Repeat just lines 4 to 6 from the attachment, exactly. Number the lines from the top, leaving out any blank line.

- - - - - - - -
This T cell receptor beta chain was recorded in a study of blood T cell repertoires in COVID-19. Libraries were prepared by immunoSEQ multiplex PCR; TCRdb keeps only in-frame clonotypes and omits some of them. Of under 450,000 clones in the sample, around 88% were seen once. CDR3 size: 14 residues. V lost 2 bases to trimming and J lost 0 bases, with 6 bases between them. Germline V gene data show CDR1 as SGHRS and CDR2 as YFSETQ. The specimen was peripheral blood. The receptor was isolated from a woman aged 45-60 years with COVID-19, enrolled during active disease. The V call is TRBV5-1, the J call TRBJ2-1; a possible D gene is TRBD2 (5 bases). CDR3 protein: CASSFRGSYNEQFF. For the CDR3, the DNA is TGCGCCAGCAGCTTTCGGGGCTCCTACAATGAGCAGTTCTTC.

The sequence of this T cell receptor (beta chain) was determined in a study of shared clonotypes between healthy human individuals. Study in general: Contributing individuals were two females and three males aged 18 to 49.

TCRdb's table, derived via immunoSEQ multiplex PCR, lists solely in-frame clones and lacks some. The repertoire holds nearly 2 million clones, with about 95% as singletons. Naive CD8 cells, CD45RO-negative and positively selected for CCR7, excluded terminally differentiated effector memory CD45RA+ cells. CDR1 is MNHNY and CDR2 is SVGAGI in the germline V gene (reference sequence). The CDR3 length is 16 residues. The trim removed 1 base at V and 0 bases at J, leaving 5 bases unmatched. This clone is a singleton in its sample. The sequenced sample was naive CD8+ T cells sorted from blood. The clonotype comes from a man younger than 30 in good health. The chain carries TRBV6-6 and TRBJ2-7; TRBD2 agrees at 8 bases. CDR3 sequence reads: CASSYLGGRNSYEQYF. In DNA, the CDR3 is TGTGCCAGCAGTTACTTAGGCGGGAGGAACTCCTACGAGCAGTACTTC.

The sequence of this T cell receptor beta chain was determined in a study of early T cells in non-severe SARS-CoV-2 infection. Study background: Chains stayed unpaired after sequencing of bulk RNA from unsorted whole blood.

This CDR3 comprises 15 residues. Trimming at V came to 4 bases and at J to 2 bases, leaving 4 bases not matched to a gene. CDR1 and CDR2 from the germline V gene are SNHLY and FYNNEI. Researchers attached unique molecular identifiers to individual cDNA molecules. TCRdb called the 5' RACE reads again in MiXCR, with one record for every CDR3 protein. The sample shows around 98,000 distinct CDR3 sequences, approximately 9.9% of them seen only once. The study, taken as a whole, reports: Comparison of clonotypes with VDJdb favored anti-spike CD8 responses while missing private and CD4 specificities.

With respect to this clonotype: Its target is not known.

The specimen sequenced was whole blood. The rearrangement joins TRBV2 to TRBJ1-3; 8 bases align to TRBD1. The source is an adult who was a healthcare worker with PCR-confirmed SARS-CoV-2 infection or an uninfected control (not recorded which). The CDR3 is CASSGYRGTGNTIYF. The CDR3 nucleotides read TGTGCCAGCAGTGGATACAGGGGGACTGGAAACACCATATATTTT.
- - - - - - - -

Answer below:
The sequence of this T cell receptor beta chain was determined in a study of early T cells in non-severe SARS-CoV-2 infection. Study background: Chains stayed unpaired after sequencing of bulk RNA from unsorted whole blood.

This CDR3 comprises 15 residues. Trimming at V came to 4 bases and at J to 2 bases, leaving 4 bases not matched to a gene. CDR1 and CDR2 from the germline V gene are SNHLY and FYNNEI. Researchers attached unique molecular identifiers to individual cDNA molecules. TCRdb called the 5' RACE reads again in MiXCR, with one record for every CDR3 protein. The sample shows around 98,000 distinct CDR3 sequences, approximately 9.9% of them seen only once. The study, taken as a whole, reports: Comparison of clonotypes with VDJdb favored anti-spike CD8 responses while missing private and CD4 specificities.

With respect to this clonotype: Its target is not known.